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Learn about a partnership to support students

A recently issued report from the National Partnership for Student Success (NPSS) shows a dramatic increase in the number of adults who stepped up to serve as mentors, tutors, student success coaches, and more, in the 2022-23 school year, marking substantial progress toward President Biden’s goal of boosting schools’ capacity by 250,000 adults over three years. In this Q&A, Jonathan Raymond, City Year’s senior vice president of education policy and systems change, shares more details about the NPSS, which City Year helped to develop and launch, and the report’s findings and why City Year’s involvement in this partnership is so important.

What is the National Partnership for Student Success (NPSS)?

The NPSS was established in response to the learning impact of the COVID pandemic, to help schools, educators, communities, and families get connected to and have access to the holistic supports – academic, social, and emotional – that students need to thrive. It is a public-private partnership between the Biden-Harris Administration – led by the Department of Education and AmeriCorps – and leading national education and youth-serving organizations, including City Year. Through its “hub” at the Everyone Graduates Center located at Johns Hopkins University, the NPSS provides technical supports focused on five key areas: mentoring, tutoring, wraparound support services, student success coaches, and postsecondary transitions. Like City Year, the NPSS wants to ensure that every student, including those furthest from opportunity, get what they need to realize their potential and thrive.

Icon of a ringing bell partially covered by a transparent red capsule-shaped red overlay

Learn more about how the NPSS can advance student’s learning recovery.

Why is City Year’s involvement in this partnership so important?

Being part of the NPSS partnership is important for several reasons. City Year gets to partner with other mission-aligned organizations and work together to bring more holistic supports to students, schools, and communities across the country. City Year can also test the organizing frameworks for implementing a successful student success model beyond the context of a City Year site, helping to refine and improve the student success coach model. By engaging with other organizations interested in implementing a student success coach model, City Year enables more young people, particularly people of color, to serve in and experience the power of service through AmeriCorps and other service programs.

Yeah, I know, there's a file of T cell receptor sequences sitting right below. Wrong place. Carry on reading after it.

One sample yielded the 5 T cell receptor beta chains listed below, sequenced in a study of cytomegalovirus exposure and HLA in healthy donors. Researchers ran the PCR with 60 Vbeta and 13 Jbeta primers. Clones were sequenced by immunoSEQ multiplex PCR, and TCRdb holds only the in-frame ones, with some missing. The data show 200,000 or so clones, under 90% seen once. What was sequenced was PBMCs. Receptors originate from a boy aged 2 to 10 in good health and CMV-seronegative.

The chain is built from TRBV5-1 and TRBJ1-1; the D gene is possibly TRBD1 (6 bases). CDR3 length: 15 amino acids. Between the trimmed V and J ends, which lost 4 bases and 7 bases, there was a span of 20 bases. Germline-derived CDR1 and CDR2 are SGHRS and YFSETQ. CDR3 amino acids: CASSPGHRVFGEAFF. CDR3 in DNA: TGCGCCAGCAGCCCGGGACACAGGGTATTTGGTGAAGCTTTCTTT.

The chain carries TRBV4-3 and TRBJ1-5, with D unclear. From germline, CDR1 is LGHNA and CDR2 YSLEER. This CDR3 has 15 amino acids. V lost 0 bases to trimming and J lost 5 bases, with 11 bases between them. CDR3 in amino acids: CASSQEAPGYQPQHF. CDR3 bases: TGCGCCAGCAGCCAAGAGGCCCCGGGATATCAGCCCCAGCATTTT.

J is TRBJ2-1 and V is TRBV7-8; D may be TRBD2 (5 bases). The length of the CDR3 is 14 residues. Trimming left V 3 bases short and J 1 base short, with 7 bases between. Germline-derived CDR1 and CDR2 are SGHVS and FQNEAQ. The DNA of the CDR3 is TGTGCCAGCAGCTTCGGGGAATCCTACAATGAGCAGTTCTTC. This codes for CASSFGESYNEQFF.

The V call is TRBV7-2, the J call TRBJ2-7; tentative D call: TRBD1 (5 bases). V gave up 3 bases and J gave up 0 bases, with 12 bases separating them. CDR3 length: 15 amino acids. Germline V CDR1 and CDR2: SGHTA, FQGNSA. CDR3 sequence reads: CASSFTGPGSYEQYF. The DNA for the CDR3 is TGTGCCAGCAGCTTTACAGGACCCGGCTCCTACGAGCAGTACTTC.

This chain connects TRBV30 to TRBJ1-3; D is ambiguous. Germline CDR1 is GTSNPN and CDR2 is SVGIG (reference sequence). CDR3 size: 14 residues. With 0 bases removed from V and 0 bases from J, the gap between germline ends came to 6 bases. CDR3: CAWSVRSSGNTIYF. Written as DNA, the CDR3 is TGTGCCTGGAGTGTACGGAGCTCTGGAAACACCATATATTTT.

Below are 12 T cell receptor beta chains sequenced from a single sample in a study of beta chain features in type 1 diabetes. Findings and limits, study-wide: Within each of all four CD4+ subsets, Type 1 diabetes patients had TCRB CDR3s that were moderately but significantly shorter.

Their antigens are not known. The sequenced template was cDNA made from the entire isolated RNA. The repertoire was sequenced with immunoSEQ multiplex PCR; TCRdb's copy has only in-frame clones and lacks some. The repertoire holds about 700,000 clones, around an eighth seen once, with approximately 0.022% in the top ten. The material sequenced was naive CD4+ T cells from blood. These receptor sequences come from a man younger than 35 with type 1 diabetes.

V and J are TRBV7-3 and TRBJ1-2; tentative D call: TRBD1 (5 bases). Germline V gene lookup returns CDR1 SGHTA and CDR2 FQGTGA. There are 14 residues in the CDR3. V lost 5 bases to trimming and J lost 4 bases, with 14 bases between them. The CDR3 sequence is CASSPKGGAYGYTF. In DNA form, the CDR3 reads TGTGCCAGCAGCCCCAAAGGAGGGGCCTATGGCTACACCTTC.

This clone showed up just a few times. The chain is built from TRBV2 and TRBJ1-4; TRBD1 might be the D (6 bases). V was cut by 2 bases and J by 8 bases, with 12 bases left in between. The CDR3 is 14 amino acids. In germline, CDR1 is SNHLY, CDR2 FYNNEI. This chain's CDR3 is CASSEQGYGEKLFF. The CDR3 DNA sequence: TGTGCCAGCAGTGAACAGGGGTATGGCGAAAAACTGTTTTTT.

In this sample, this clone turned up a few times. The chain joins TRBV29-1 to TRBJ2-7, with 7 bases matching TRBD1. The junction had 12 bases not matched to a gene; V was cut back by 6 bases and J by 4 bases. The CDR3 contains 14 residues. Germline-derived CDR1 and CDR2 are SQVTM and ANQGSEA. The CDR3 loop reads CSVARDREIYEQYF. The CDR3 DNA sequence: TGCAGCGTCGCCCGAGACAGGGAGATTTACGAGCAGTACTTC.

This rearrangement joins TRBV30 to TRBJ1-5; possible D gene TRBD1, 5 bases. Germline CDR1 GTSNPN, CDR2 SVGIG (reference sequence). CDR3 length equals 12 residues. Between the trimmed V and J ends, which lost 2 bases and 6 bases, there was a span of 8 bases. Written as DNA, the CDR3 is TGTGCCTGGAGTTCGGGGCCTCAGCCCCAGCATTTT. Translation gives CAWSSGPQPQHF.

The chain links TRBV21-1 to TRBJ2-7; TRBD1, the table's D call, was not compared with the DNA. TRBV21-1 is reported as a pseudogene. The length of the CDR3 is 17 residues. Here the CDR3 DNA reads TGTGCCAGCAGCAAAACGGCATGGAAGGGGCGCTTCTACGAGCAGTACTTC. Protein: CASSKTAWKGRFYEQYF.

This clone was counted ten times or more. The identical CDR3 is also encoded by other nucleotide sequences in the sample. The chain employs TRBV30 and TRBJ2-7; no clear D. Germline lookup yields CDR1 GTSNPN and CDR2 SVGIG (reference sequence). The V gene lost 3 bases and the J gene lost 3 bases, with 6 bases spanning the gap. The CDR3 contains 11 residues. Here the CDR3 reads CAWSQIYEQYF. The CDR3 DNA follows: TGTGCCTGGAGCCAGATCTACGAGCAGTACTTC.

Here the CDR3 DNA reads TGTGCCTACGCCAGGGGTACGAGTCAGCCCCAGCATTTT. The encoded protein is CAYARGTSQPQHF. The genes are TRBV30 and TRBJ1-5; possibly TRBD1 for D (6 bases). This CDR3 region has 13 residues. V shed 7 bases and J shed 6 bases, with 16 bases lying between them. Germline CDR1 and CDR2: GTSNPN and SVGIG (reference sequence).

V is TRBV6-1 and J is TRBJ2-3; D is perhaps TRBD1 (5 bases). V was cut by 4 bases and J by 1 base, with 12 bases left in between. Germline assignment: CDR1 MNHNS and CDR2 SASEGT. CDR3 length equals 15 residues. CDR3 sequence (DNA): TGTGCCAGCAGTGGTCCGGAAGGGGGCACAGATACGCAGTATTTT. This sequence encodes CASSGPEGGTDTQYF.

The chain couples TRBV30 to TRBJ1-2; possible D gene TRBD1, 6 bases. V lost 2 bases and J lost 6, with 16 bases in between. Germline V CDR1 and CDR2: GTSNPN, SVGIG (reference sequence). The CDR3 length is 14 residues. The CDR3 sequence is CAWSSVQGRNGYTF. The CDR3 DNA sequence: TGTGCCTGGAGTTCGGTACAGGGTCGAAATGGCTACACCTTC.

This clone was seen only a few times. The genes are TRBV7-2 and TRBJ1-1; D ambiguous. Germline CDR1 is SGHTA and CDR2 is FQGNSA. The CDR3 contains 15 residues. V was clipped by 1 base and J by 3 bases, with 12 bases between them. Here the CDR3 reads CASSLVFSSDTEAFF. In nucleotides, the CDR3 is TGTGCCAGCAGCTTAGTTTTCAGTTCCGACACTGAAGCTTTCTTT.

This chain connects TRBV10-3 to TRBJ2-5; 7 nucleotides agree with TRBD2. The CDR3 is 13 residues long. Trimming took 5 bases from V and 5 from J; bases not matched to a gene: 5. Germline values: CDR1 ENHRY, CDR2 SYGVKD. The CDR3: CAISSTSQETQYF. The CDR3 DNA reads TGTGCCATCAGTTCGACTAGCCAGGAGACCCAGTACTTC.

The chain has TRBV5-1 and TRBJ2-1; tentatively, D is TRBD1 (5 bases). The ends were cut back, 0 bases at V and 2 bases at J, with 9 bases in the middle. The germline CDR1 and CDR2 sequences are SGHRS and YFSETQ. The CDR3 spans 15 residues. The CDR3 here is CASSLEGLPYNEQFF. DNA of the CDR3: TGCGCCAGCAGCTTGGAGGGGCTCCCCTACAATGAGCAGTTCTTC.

What was the focus of the recent NPSS survey?

The survey of public-school principals aimed to learn more about the progress schools are making in providing more holistic supports needed to help students thrive post-pandemic. The findings revealed that an additional 187,000 adults provided high-intensity tutoring, mentoring and student success coaching in schools in the 2022-23 school year, which brings us much closer to the Biden-Harris Administration three-year goal of adding 250,000 adults in these roles by summer 2025.

What did we learn from the survey that relates to City Year’s work in schools?

While the survey did not specifically discuss the impact of student success coaching, the report does demonstrate that schools are deploying more adults to support students with their academic, social, and emotional needs, which is an important and promising finding. The NPSS is looking to replicate this survey in the future, and we expect that this effort will yield more details about the impact of student success coaches.

line drawing of three City Year AmeriCorp Members with a red accent

Curious about what student success coaches do? Check out this short video about SSCs in schools.

How does City Year’s growing focus on education policy tie to the NPSS, and what this can mean for advancing our mission?

Advancing education policy is important to City Year’s expanding mission to expand educational equity and develop diverse leaders.

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Read about City Year’s six program areas including educational policy.

As a partner in the NPSS, and with our involvement in studies like this one, City Year has an opportunity to help address some of the most pressing issues facing young people today. Advancing educational equity is central to City Years’ impact and we cannot do this work alone. Partnerships like NPSS are opportunities to broaden City Year’s learning, reach, and ability to continuously improve what we do. Whether at the national, state, or local levels, working and learning with others enables City Year to create programs and services to better engage and prepare our AmeriCorps members for education and careers while helping the students we work with thrive. Simply put – partnerships like NPSS allow us to live an important City Year value – Ubuntu – “I am because we are.”

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